Shake-Powered LED Spray Paint Can Sleeve

led spray can light

The nature of graffiti tends to result in nocturnal excursions, but painting completely in the dark can be a be problem and sometimes you just need a little bit of light. LASH is a light attachment for spray cans designed by Subinay Malhotra of New Delhi, India to provide low-level illumination on demand to artists on the street. The device slots onto the can and charges via a motion familiar to anyone who has sprayed paint, illicitly or otherwise: the shaking action one has to repeat to keep on painting. The LEDs are intentionally dim and easy to turn both on and off at the push of a button, all so artists can see what they are doing on an as-needed basis but blend back into the shadows with a simple click.

led graffiti can sketches

led can sleeve model

led spray can design

led spray paint functions

Found on: WebUrbanist

Painting with Light

Some artists paint with a brush on canvas, but artist Janne Parviainen is a little bit different. To create his magical portraits, the Helsinki-based artist chooses to paint with light without using any digital post-processing. He sets up very long camera exposures and develops his drawings by moving different lights in specific patterns within the camera frame. As a result of his movements, spirals of light form mysterious figures that emerge out of the darkness.

Found on: My Modern Met

Portraits of Musicians Painted Directly onto Vinyl Records

Daniel Edlen is an American artist best known for his ongoing series of vinyl artworks. Using white acrylic paint and a unique style of pointillism, Edlen paints amazingly realistic portraits of musicians directly onto vinyl records.

Edlen, whose favourite band is the Beatles and favourite album is After Bathing at Baxter’s by Jefferson Airplane, says about music:

“Music has always been a big part of my identity. It’s an important language along with words and images to communicate with the rest of humanity. Think about what your parents sang to you as a baby, what you and your friends danced to after school, what stirs your emotions at weddings or sports games… even what you might have playing in the background now.”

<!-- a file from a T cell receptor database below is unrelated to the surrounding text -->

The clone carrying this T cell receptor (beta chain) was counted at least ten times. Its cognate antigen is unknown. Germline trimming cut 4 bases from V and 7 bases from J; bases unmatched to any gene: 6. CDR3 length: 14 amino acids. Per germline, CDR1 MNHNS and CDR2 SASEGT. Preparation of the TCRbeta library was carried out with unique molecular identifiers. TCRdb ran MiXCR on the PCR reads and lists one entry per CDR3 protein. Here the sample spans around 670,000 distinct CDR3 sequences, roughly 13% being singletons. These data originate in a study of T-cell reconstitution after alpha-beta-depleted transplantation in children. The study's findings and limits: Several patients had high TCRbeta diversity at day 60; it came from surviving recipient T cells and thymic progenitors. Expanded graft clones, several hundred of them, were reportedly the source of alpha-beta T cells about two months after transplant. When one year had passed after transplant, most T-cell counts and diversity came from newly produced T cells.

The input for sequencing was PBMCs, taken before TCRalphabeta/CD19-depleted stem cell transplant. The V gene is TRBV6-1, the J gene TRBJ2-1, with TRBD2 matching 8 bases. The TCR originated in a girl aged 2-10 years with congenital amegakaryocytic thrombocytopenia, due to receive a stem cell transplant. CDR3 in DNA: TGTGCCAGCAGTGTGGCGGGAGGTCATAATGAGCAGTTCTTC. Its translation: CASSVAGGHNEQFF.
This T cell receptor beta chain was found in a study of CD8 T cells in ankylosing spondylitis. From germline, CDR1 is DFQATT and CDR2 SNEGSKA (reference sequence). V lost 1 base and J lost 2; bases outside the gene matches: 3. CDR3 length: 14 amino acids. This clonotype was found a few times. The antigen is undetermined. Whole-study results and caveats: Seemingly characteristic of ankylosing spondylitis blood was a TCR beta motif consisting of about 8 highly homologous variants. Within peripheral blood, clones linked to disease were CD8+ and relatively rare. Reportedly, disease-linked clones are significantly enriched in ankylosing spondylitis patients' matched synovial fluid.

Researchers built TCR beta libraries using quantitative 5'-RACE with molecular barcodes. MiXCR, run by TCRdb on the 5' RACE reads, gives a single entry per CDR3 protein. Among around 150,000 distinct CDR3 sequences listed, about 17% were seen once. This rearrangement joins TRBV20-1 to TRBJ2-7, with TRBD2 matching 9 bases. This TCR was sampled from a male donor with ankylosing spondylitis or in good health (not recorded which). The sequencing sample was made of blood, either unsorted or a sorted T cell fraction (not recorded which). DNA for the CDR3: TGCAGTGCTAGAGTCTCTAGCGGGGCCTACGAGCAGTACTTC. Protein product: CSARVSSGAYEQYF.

For those wondering if the record is still playable, the answer is no 🙂 The painted side would definitely harm your needle and is not recommended. Edlen says he tries to source records that are, ‘already damaged to the point they might be thrown away.’

You can find current vinyl artworks for sale on Square Market. If you’re interested in having a vinyl artwork of your favourite artist commissioned, the cost is $280 + shipping for a single framed portrait. Contact information can be found at

John Coltrane


B.B. King


Freddie Mercury




Stevie Wonder


Amy Winehouse


Bob Dylan


Eric Clapton


Ray Charles


John Lennon



Found on: Twisted Sifter

Photos That Look Unbelievably Like Paintings

While we’ve all seen our fair share of hyperrealistic and photorealistic art, or paintings and sculptures that look amazingly like photographs, it’s not too often that we come across photos that look like paintings. Throughout the five-plus years we’ve been around, we’ve seen these unbelievable photos pop up here and there and today, we decided to give them all one home. Here, then, are ten fascinating photos that look unbelievably like an oil, acrylic or watercolor painting. Enjoy!

Found on: My Modern Met

Dripping Paint Portraits by Agnes-Cecile

Whether she’s dripping black paint onto canvas or carefully placing watercolors on a Moleskin page, one thing is certain, artist Agnes-Cecile (aka Silvia Pelissero) knows how to create evocative works of art. It’s been over a year since we took a look at her figurative illustrations and, since then, the artist has been on a tear, creating incredibly powerful pieces.

Today, instead of highlighting her new watercolor paintings, we take a look at her black dripping paint portraits. The 21-year-old artist just put up a new video that shows the making of Waiting, the piece immediately below. Watch as she masterfully creates the piece using a combination of black enamel paint, which she drips and flips off her paintbrush, and charcoal, which she carefully places and then smears with her fingertips. Love her technique.

via: My Modern Met